Wednesday, January 03, 2007

An impending appointment

Carol Goar notes that it's only been through the efforts of several federal leaders - and without any single agreement to cooperate - that Canada's election laws have been revised to reduce the impact of big money. But the new laws will only be as effective as the agency which enforces them...which leads against to the question of who will become Canada's next Chief Electoral Officer.

And the intrigue in that department only seems to be beginning. As noted by Kady O'Malley, while an appointment may take place by a majority resolution in Parliament, all prior CEOs have in fact been appointed unanimously. And it would be difficult for PMS to justify any change from that precedent for the moment.

But it's worth watching whether Harper will offer up a strategic nomination based on the CEO age limit of 65. Presumably no party would bother opposing a well-respected, neutral nominee in his or her early 60s to act as a caretaker for the next federal election, particularly given that the ability to take over quickly is a must.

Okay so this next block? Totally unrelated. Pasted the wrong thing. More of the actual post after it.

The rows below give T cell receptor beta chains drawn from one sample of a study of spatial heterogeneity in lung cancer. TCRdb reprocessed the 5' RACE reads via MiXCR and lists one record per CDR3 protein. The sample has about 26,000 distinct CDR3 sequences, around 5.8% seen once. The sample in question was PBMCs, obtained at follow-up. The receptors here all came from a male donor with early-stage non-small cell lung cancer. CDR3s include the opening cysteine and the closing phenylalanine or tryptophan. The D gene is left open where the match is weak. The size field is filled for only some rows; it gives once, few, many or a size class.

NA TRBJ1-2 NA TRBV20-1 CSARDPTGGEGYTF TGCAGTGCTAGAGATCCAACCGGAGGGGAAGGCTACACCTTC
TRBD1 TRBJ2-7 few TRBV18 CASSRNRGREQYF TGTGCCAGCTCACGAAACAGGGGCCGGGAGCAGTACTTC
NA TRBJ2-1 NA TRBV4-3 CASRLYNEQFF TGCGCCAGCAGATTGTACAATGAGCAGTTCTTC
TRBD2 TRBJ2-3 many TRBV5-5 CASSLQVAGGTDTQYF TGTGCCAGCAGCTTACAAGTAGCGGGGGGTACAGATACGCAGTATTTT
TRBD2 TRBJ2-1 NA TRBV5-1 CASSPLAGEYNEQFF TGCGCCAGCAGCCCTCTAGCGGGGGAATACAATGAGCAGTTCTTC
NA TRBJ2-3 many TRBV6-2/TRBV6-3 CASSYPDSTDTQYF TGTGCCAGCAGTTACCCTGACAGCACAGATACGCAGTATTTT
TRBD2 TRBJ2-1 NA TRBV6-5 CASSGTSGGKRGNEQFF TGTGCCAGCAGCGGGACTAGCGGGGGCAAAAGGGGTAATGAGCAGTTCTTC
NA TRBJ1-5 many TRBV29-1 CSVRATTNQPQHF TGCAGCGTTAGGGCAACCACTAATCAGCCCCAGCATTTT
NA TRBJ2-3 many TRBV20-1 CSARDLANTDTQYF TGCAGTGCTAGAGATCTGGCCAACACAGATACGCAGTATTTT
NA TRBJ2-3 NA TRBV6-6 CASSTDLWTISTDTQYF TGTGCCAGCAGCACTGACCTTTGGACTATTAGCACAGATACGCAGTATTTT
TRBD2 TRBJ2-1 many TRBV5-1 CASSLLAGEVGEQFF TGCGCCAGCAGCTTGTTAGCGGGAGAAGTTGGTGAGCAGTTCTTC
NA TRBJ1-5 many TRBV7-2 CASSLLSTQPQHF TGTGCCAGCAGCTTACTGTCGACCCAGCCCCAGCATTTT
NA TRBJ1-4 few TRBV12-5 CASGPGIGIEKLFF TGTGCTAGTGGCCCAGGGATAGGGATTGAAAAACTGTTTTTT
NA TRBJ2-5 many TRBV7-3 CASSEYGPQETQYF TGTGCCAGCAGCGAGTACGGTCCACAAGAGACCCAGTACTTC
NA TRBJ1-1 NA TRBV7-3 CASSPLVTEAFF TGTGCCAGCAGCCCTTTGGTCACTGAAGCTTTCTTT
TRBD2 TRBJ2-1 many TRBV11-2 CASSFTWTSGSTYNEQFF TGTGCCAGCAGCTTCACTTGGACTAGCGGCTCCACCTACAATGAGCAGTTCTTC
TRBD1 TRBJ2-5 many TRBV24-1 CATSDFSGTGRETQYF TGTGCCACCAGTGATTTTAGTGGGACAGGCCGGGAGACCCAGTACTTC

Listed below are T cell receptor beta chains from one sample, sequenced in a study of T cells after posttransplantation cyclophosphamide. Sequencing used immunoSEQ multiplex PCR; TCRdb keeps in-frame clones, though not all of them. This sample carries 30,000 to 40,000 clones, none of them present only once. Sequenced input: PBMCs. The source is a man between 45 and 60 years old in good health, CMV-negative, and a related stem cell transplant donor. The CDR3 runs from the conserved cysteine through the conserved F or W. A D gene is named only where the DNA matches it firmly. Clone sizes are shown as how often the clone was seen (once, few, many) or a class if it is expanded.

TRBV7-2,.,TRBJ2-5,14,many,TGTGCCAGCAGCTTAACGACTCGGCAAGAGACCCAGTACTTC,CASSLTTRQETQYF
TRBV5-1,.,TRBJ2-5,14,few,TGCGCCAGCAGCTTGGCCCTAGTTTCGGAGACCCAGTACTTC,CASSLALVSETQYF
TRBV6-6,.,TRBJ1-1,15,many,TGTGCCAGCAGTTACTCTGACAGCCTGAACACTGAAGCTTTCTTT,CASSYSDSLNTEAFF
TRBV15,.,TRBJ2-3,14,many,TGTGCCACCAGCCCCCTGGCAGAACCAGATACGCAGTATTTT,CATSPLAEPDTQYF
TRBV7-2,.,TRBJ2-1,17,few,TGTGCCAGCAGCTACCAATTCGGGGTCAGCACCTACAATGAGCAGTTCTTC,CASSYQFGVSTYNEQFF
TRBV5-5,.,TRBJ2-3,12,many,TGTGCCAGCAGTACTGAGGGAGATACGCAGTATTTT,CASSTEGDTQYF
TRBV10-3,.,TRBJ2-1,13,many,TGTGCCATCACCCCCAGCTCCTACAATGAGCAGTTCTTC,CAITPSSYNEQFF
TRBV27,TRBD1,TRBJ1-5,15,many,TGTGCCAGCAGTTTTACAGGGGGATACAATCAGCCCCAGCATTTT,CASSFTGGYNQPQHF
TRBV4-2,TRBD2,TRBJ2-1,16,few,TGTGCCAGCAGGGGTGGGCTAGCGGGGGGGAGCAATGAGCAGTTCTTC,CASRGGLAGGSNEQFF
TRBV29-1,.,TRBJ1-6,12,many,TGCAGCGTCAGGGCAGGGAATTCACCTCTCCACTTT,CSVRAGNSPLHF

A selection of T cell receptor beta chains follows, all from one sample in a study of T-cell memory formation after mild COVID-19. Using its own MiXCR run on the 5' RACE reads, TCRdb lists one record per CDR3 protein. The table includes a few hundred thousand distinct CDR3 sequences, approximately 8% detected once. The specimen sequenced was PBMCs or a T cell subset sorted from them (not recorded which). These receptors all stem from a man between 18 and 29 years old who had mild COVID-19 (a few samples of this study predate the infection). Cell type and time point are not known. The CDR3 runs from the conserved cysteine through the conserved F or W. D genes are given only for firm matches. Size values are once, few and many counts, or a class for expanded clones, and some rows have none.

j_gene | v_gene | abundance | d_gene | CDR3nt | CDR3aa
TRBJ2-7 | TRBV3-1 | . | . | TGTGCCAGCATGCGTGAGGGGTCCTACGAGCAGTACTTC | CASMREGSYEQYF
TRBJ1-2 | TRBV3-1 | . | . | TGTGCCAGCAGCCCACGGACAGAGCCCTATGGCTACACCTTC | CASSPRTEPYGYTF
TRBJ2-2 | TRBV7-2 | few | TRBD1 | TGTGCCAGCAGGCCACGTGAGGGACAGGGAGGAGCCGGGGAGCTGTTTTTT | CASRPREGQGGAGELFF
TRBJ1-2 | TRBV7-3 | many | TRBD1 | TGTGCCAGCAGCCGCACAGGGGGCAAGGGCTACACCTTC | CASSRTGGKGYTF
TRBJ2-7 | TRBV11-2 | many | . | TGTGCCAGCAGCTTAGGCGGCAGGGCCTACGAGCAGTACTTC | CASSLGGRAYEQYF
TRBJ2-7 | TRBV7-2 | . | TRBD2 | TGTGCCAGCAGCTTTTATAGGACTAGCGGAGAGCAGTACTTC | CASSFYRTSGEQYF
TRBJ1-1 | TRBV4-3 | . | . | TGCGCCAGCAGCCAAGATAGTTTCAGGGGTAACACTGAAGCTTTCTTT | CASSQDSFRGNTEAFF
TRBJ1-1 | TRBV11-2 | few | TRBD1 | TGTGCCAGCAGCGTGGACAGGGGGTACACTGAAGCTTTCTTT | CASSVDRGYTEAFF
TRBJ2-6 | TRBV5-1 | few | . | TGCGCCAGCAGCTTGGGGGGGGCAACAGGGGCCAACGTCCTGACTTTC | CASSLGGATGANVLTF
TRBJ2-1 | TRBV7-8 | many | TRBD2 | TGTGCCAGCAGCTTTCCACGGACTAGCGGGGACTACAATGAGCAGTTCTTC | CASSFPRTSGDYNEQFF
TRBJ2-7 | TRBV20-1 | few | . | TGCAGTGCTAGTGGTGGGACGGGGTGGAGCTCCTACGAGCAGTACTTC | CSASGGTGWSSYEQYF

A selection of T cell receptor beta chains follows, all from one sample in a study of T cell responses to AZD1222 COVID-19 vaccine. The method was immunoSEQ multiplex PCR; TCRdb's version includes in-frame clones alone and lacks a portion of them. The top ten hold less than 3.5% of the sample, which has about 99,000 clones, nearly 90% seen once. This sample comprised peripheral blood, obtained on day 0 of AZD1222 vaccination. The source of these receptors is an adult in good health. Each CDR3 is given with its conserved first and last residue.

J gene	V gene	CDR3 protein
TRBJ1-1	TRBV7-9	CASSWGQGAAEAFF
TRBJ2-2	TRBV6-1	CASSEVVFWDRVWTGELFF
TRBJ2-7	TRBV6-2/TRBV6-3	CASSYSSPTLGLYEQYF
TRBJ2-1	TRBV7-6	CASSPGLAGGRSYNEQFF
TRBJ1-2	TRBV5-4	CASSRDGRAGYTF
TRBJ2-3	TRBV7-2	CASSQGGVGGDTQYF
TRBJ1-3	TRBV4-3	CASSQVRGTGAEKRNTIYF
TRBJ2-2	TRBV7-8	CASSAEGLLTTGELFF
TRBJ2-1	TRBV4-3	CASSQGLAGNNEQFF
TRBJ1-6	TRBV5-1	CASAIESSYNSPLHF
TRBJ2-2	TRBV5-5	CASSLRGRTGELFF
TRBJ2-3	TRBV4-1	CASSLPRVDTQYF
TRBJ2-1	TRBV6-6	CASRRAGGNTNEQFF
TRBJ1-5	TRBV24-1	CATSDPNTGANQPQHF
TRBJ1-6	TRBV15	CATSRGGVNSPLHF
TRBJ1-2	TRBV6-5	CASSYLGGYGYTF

That could push the decision on a longer-term CEO off into a future Parliament. And if Harper is gambling on winning a majority in the next election, then it wouldn't be particularly surprising to see a Gerry Nicholls-approved partisan put in place over opposition objections at that point.

Of course, PMS may yet surprise by nominating someone who'll stay in the role for a longer period of time (though in that case the nominee's record would likely come under far more scrutiny). But given the Cons' obvious Republican influences, both the opposition parties and Canadian voters will need to be wary of the possibility of Harper stacking the electoral deck. And if PMS is able to force one of his allies into the CEO position, then it may not be long before all the good work that's been done to try to clean up federal politics will prove to have gone for naught.

No comments:

Post a Comment